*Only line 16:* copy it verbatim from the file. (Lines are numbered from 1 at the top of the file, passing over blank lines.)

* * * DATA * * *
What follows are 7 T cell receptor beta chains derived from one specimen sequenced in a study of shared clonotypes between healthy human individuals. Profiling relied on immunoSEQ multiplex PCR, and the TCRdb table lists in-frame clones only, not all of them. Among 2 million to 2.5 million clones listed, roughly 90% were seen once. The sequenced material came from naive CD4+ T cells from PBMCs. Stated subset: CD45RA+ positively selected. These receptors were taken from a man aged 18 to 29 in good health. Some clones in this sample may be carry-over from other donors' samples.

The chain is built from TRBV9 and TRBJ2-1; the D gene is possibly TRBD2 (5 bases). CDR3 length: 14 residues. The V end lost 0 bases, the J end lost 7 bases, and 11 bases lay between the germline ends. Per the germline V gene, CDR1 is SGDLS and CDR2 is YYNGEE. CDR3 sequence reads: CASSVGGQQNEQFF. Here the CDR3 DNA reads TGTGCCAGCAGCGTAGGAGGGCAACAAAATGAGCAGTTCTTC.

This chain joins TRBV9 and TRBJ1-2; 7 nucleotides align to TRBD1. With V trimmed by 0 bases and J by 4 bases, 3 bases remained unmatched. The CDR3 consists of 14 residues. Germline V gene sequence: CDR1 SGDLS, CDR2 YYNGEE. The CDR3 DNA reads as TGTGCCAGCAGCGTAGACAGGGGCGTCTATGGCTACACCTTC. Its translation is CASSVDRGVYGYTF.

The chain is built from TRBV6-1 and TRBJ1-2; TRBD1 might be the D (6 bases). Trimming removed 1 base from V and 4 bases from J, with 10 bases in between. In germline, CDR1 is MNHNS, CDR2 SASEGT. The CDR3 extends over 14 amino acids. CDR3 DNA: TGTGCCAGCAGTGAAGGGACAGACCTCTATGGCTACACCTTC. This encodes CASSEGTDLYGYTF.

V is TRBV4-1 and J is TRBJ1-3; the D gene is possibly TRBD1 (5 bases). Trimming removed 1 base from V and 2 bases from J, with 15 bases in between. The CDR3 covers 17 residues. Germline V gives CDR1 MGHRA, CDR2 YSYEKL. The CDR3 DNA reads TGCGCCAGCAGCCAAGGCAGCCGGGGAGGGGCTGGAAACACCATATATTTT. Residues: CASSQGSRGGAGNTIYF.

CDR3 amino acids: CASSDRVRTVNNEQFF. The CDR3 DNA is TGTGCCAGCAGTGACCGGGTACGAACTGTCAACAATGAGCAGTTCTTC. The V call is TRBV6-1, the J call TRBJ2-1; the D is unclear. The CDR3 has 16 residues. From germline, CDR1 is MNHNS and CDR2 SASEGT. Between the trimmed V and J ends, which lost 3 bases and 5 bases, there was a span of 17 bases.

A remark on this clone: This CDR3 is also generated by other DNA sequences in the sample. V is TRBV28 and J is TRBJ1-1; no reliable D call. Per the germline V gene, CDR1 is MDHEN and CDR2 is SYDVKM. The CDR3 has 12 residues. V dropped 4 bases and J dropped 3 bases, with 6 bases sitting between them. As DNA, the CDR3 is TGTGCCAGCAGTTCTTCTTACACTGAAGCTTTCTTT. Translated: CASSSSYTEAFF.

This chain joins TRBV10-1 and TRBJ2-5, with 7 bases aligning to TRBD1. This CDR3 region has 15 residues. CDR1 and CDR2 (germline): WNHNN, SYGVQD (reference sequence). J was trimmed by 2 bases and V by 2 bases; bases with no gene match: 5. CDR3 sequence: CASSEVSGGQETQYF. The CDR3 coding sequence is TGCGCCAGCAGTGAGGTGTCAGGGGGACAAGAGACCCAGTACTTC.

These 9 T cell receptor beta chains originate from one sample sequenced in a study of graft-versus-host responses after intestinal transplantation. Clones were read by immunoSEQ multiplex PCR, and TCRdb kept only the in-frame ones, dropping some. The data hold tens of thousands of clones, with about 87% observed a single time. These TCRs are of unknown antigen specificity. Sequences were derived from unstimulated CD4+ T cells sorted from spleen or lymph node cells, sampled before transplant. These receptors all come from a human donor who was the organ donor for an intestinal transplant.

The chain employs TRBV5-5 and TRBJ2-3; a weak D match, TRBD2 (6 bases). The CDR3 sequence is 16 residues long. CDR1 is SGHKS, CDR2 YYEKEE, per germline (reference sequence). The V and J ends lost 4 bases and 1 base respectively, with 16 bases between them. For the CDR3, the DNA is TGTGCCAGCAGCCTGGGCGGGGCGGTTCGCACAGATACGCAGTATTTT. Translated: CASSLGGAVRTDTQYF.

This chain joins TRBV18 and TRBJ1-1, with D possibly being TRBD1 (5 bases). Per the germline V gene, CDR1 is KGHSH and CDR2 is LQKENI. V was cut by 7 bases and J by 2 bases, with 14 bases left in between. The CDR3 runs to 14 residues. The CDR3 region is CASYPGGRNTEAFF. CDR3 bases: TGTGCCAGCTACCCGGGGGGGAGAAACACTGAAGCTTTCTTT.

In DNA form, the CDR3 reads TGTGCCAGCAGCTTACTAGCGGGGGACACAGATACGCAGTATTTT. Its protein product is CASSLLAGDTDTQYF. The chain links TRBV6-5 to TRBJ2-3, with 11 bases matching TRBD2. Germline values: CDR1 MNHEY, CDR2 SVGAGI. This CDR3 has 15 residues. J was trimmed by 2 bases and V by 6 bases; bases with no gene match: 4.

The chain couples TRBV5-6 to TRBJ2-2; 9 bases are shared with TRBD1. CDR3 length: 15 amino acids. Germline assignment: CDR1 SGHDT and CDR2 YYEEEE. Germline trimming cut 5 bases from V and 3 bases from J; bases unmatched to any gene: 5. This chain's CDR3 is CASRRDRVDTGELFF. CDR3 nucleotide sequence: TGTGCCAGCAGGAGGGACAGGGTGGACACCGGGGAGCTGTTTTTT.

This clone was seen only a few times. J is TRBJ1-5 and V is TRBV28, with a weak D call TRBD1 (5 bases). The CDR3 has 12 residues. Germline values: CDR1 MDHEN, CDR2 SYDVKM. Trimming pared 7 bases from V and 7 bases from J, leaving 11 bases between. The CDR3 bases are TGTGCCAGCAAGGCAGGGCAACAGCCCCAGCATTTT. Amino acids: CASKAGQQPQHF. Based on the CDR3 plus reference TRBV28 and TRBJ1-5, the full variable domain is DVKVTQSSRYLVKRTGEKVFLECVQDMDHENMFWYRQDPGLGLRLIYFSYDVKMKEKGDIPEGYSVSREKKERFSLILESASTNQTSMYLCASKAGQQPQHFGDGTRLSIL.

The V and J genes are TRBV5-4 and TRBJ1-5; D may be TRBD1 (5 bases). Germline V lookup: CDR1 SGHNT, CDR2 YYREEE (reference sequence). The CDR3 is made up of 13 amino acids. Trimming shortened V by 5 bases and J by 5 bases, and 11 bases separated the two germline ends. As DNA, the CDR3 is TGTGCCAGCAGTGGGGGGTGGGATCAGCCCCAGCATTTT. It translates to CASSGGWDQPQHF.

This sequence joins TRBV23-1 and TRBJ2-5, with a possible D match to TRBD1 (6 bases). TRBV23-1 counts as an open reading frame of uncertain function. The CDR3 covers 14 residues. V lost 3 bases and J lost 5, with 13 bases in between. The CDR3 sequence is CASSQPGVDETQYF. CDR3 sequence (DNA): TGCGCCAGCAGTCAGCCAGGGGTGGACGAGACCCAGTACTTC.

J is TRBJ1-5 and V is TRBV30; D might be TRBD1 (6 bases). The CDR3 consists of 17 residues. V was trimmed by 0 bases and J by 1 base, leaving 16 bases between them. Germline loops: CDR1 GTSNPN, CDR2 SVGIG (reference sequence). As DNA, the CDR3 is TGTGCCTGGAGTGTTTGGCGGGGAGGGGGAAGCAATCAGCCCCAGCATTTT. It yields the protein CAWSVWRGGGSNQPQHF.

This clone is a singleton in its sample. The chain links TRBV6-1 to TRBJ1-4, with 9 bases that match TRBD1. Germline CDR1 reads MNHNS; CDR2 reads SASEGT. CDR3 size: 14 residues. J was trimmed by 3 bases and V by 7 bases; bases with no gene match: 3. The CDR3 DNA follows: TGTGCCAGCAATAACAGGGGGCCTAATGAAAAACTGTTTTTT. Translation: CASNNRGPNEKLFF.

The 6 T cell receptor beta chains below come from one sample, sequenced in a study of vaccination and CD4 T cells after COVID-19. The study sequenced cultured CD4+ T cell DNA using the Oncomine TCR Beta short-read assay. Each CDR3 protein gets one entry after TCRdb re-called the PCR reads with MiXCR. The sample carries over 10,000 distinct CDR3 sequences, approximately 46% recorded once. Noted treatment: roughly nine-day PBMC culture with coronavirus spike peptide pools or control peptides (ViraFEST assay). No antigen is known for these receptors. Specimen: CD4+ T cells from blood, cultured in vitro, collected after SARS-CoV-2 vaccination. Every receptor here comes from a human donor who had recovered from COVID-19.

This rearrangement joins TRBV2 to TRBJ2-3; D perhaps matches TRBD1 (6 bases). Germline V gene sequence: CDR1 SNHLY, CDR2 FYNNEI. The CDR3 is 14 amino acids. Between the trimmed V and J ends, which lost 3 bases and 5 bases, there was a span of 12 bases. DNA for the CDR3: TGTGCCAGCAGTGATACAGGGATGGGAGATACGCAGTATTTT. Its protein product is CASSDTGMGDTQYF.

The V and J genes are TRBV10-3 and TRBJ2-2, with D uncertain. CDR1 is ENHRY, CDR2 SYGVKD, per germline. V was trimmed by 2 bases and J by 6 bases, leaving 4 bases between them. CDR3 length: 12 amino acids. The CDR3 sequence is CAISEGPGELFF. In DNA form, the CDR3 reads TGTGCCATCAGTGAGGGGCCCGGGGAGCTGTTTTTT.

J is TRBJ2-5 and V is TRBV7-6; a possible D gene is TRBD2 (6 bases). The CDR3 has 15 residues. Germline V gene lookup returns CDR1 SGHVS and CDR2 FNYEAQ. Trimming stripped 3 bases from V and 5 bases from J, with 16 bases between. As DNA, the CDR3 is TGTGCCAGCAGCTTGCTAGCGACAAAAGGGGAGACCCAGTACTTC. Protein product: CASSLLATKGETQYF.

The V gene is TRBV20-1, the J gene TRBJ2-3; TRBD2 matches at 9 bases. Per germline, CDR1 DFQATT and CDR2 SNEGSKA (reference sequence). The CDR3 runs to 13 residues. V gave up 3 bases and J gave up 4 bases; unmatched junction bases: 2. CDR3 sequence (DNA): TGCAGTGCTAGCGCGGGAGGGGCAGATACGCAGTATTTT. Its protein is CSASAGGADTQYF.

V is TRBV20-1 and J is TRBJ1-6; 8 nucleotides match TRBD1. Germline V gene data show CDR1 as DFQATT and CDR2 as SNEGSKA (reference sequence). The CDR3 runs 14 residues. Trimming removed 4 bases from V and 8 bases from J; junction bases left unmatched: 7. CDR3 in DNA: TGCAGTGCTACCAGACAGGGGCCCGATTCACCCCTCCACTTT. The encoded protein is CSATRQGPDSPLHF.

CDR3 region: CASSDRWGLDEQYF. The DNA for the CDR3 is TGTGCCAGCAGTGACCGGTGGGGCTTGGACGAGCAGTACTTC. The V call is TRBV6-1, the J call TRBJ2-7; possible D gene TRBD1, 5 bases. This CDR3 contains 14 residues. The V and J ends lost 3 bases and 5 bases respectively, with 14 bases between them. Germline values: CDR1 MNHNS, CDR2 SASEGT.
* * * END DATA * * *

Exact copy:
This sequence joins TRBV23-1 and TRBJ2-5, with a possible D match to TRBD1 (6 bases). TRBV23-1 counts as an open reading frame of uncertain function. The CDR3 covers 14 residues. V lost 3 bases and J lost 5, with 13 bases in between. The CDR3 sequence is CASSQPGVDETQYF. CDR3 sequence (DNA): TGCGCCAGCAGTCAGCCAGGGGTGGACGAGACCCAGTACTTC.